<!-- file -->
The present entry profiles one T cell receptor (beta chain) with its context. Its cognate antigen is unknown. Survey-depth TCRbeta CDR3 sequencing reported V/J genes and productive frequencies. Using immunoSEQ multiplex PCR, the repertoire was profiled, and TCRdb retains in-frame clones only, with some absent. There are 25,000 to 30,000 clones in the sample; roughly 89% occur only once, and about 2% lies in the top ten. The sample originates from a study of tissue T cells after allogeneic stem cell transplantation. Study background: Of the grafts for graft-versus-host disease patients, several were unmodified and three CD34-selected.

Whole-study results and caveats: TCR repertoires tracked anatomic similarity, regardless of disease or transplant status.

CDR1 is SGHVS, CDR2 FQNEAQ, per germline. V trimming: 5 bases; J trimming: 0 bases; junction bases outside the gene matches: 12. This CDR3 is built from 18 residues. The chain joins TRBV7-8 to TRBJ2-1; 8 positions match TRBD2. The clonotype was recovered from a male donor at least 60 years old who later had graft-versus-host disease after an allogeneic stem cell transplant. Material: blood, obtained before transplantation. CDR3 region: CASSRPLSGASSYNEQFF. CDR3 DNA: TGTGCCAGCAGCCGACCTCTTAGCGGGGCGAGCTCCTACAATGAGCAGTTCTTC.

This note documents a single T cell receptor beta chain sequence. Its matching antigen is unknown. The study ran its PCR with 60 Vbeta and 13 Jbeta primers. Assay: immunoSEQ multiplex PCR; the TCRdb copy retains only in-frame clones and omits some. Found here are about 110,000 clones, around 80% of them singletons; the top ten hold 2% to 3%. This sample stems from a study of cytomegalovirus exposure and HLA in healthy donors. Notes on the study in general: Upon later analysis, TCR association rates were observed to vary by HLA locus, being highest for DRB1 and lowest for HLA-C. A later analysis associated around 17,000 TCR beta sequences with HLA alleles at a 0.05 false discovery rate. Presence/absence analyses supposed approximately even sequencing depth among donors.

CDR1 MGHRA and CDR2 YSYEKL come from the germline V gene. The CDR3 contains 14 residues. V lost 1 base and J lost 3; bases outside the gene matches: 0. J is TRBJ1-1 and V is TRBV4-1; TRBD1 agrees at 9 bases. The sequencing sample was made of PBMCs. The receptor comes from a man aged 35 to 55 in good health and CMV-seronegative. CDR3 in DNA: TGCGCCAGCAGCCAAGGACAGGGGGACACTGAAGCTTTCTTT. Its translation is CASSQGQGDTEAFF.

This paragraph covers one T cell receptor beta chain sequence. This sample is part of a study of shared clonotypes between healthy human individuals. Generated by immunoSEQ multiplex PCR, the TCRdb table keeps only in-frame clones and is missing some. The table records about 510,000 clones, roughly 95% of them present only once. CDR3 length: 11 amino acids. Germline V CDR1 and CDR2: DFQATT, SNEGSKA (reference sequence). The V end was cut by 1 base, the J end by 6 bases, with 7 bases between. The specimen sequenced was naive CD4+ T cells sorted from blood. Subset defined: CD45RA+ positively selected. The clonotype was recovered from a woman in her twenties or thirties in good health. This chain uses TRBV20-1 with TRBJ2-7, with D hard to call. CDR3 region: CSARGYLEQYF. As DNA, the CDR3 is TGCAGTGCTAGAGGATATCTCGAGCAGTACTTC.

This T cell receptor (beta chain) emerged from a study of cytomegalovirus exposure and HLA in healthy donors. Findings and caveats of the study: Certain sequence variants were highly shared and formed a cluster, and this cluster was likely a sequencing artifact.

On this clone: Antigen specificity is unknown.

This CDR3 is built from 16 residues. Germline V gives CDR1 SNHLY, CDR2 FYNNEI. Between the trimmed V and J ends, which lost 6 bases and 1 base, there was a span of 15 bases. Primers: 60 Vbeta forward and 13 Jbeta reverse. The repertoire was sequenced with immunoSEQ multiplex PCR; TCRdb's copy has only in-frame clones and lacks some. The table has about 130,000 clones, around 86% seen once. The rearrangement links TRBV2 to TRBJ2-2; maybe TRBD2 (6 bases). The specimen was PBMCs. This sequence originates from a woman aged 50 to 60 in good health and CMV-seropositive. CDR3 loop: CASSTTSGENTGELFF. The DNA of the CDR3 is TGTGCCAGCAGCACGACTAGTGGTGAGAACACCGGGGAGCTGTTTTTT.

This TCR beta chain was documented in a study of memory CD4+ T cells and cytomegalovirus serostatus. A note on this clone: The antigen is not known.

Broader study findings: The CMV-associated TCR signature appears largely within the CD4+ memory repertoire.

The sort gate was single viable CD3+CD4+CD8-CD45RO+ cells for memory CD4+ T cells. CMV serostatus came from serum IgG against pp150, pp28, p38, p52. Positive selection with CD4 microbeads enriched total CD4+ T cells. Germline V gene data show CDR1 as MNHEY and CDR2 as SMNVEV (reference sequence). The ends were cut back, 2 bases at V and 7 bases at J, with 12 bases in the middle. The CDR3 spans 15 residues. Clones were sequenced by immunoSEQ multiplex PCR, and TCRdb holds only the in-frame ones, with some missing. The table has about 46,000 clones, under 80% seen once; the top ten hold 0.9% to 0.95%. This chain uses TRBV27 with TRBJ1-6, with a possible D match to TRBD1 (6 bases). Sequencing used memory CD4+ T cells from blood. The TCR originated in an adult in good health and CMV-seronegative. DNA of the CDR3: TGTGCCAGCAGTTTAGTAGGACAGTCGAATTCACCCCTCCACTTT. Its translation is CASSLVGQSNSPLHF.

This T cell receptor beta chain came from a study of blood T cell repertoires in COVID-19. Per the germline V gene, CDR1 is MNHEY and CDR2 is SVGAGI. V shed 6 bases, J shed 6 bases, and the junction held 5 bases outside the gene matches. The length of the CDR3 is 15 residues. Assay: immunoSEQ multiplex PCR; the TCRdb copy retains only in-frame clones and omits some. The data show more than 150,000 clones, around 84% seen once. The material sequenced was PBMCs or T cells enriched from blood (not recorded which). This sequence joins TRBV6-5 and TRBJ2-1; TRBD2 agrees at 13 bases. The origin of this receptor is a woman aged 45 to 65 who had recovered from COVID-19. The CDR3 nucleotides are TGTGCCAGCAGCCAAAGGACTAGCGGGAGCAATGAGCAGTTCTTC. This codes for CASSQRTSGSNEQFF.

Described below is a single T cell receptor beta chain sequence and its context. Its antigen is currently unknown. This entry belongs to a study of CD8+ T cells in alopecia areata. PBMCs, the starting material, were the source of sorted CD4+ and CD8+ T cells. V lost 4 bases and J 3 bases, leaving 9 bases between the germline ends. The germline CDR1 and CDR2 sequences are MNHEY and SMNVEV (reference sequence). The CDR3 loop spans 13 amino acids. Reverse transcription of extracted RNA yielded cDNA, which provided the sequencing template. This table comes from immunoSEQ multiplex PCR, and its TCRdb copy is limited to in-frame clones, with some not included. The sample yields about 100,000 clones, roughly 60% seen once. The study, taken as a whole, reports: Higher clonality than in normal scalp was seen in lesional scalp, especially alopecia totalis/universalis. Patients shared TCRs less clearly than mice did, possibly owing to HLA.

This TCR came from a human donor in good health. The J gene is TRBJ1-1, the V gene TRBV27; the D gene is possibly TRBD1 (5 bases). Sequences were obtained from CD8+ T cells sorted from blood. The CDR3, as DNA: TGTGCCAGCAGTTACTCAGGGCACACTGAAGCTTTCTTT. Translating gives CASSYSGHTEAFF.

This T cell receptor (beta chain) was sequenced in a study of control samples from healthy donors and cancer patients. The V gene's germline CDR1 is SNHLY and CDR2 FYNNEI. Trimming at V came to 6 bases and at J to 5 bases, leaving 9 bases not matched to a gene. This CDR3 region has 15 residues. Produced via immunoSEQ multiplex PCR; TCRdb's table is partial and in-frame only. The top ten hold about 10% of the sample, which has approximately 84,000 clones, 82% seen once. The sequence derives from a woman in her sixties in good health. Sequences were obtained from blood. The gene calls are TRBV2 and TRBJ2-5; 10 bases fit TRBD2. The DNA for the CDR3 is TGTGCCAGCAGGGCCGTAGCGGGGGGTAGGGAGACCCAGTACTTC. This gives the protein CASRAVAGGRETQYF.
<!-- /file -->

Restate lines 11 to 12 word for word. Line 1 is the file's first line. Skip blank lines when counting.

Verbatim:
Broader study findings: The CMV-associated TCR signature appears largely within the CD4+ memory repertoire.

The sort gate was single viable CD3+CD4+CD8-CD45RO+ cells for memory CD4+ T cells. CMV serostatus came from serum IgG against pp150, pp28, p38, p52. Positive selection with CD4 microbeads enriched total CD4+ T cells. Germline V gene data show CDR1 as MNHEY and CDR2 as SMNVEV (reference sequence). The ends were cut back, 2 bases at V and 7 bases at J, with 12 bases in the middle. The CDR3 spans 15 residues. Clones were sequenced by immunoSEQ multiplex PCR, and TCRdb holds only the in-frame ones, with some missing. The table has about 46,000 clones, under 80% seen once; the top ten hold 0.9% to 0.95%. This chain uses TRBV27 with TRBJ1-6, with a possible D match to TRBD1 (6 bases). Sequencing used memory CD4+ T cells from blood. The TCR originated in an adult in good health and CMV-seronegative. DNA of the CDR3: TGTGCCAGCAGTTTAGTAGGACAGTCGAATTCACCCCTCCACTTT. Its translation is CASSLVGQSNSPLHF.